A great example of this was the checkpoint system I observed in the forest kindergarten. When embarking on nature walks, pedagogues established pre-determined checkpoints along the trail. Children were given the freedom to sprint, walk, or skip to reach each checkpoint, but, once they arrived, they were instructed to wait for the entire group before leaving and venturing to the next checkpoint. Examples of checkpoints were trees marked with an “X,” a bench, or a natural landmark. This system provided each child with the opportunity to enjoy their unique journey and to observe the environment and wildlife around them at their own pace. It also took into account the different speeds, needs, and abilities of students to create an inclusive environment.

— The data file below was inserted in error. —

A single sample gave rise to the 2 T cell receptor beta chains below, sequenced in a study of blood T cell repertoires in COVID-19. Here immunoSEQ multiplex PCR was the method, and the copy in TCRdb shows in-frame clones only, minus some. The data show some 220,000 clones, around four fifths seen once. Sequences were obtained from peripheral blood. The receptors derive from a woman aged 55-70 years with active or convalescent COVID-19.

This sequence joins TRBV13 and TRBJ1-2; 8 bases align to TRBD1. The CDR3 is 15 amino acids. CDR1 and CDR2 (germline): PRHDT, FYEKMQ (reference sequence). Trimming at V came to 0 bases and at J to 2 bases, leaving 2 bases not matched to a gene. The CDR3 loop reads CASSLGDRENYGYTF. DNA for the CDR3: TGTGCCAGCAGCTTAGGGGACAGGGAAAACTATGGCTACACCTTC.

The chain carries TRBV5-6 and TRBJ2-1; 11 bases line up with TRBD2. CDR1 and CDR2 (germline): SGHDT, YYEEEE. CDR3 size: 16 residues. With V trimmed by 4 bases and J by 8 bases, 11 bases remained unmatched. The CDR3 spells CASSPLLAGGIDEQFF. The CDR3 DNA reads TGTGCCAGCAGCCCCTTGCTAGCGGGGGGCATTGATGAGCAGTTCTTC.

Freedom to Play
In my classes on child development, we frequently discussed the idea of a “Good Childhood” in Denmark. This term tries to capture the appreciation of childhood as a developmental phase during which each child is encouraged to mature at her or his own pace. With this mentality, Danish children are trusted with the time, space, and opportunity to become independent from adults and to develop their own sense of autonomy (Wagner, 2006). In forest kindergartens, children develop independence by dressing themselves for the outdoors, constructing their own games, and grabbing onto branches and climbing up into trees without the help of an adult. This independence is crucial for the development of self-confidence and self-esteem.